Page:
Clerk’s office follows new same-sex marriage laws with ‘no issues’

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By Taylor Riley

 On June 26, the United States Supreme Court ruled that the denial of marriage licenses and recognition to same-sex couples violates the Fourteenth Amendment of the U.S. Constitution.

The American Civil Liberties Union of Kentucky filed a lawsuit last Thursday on behalf of four couples who were denied marriage licenses by the Rowan County Clerk in the wake of the Supreme Court’s decision to legalize same-sex marriage, according to USA Today. The Rowan County Clerk cited her religious beliefs as the reason for her decision.

In Oldham County, though, County Clerk Julie Barr says her personal ideals have not, and will not get in the way of the duties she must do as an elected official.

“There are elements of my job that I’ve found are hard to do, but I will abide by my oath,” Barr said. 

“We (as county clerks) stand up and take an oath and should abide by the Constitution,” Barr said. “The laws today fluctuate on a daily basis. We have to stick with whatever Kentucky law is in effect.”

On the day the law took place, Kentucky Governor Steve Beshear sent a letter to all Kentucky county clerks, telling each to continue to do his or her job.

“As elected officials, each of us has taken an oath to uphold the Constitution of the United States and the Constitution of Kentucky,” Beshear’s letter said. “The Obergefell decision makes plain that the Constitution requires that Kentucky – and all states – must license and recognize the marriages of same-sex couples. Neither your oath nor the Supreme Court dictates what you must believe. But as elected officials, they do prescribe how we must act.”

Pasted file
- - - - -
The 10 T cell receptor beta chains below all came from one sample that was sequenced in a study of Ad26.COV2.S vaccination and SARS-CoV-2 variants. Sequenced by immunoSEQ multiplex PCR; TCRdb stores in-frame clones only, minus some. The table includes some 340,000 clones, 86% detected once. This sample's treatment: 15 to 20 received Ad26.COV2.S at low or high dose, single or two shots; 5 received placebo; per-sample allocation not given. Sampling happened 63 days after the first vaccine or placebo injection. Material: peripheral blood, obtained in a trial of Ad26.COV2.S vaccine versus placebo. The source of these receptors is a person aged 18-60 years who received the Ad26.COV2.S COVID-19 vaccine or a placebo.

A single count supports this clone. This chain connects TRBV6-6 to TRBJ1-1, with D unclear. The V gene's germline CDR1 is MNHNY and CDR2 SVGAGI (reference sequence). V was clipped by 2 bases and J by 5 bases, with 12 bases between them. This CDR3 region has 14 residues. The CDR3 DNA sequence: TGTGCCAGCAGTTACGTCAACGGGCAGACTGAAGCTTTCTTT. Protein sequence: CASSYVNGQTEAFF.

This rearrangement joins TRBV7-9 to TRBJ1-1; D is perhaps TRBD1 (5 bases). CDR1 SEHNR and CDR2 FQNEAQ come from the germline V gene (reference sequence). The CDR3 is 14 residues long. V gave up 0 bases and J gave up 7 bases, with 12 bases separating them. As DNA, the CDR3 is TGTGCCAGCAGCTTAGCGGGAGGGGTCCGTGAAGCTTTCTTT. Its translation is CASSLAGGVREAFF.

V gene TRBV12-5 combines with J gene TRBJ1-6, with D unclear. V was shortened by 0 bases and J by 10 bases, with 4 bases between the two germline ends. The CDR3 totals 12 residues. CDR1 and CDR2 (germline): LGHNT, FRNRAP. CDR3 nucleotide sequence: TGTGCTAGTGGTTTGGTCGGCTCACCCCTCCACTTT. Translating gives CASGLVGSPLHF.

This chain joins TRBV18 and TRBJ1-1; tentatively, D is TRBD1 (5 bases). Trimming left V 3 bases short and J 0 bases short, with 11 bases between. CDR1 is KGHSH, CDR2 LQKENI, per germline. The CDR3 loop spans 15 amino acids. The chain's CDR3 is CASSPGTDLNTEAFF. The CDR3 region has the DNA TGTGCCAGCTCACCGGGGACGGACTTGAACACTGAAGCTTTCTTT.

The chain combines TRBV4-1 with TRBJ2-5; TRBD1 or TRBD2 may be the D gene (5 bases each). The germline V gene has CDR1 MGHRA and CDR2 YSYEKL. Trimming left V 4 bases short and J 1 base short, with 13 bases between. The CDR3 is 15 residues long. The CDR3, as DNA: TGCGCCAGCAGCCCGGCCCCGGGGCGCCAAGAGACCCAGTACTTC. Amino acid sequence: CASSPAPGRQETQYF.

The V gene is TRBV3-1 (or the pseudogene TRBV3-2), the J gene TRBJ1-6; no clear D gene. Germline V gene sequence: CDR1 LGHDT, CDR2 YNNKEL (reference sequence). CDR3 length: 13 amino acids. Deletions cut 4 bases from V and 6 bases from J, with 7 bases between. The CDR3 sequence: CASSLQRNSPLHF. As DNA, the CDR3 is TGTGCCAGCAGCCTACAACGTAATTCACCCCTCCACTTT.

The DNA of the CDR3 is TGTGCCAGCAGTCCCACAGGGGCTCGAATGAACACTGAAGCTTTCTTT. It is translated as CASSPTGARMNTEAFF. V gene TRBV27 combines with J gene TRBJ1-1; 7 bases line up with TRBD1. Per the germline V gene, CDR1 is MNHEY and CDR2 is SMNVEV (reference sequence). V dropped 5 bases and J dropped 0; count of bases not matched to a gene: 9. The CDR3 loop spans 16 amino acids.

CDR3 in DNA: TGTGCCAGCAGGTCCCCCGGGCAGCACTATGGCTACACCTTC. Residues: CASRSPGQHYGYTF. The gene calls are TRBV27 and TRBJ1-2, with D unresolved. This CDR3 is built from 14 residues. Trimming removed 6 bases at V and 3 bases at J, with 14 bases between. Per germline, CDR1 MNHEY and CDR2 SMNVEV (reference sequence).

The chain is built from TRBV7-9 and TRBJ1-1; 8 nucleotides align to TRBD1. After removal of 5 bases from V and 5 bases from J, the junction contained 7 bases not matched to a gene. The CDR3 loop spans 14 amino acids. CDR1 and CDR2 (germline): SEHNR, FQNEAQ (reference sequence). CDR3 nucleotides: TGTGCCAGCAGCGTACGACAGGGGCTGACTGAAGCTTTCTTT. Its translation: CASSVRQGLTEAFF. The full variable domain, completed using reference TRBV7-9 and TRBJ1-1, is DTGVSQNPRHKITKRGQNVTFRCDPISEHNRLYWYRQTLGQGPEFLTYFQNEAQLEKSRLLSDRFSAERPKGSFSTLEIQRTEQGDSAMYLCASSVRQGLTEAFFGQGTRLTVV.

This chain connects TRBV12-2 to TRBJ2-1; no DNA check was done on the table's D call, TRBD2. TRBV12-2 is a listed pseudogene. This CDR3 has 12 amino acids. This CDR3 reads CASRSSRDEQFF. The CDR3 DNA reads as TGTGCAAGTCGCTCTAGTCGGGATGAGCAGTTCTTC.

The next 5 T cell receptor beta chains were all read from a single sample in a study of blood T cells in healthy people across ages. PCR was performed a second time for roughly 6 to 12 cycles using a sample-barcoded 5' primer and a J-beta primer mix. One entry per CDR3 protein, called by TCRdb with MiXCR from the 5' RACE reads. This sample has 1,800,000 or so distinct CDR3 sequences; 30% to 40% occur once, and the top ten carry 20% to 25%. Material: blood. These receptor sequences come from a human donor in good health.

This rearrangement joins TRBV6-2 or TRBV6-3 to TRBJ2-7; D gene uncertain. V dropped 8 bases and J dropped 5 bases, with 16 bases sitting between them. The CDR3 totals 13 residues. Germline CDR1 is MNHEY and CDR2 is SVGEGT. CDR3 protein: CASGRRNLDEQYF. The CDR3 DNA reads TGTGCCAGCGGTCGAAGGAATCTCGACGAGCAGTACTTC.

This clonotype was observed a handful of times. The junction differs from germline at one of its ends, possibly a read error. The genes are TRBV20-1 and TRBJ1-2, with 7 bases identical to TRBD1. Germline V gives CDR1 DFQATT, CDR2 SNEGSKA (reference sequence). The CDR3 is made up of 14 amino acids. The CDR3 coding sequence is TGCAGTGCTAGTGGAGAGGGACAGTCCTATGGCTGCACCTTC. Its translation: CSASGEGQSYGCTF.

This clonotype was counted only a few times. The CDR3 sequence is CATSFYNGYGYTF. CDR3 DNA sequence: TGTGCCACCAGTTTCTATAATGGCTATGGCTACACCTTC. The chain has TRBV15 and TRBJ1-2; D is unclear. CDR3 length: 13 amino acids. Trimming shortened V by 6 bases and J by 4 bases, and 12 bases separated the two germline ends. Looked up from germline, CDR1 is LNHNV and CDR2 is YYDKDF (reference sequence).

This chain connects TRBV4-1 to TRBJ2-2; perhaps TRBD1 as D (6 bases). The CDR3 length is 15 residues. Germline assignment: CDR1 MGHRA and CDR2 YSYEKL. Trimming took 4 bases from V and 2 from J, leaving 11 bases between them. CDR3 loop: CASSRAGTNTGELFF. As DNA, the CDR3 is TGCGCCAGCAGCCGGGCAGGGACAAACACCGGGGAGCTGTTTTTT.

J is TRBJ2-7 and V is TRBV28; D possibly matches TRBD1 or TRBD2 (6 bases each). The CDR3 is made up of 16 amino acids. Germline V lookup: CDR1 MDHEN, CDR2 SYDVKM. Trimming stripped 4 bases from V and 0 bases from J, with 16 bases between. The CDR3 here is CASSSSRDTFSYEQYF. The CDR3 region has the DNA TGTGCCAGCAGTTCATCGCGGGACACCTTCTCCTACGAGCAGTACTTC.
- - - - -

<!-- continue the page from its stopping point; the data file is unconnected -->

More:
The letter goes on to say: 

“Effective today, Kentucky will recognize as valid all same-sex marriages performed in other states and in Kentucky. In accordance with my instruction, all executive branch agencies are already working to make any operational changes that will be necessary to implement the Supreme Court decision.”

One of those changes was the issue of a gender-neutral marriage license form. The primary change on the form is that “bride” and “groom” signature lines have been changed to “first party” and “second party” to conform to the new equality laws.

Barr said that everyone in her office has complied with the change of law.

“I personally told my staff in our office, we have a job to do. Our personal beliefs should not get in the way of that,” Barr said. “We just do our jobs.”

Barr said she and her staff have received several phone calls from same-sex couples inquiring about receiving a marriage license. She said she doesn’t expect Oldham County to be affected by the laws to the degree that more-Metropolitan areas like Jefferson County would be, but she and her staff are ready for the changes.

Barr said she has issued one license to a same-sex couple since last week. 

For more information on obtaining a marriage license in Oldham County, go to oldhamcountyclerkky.com.



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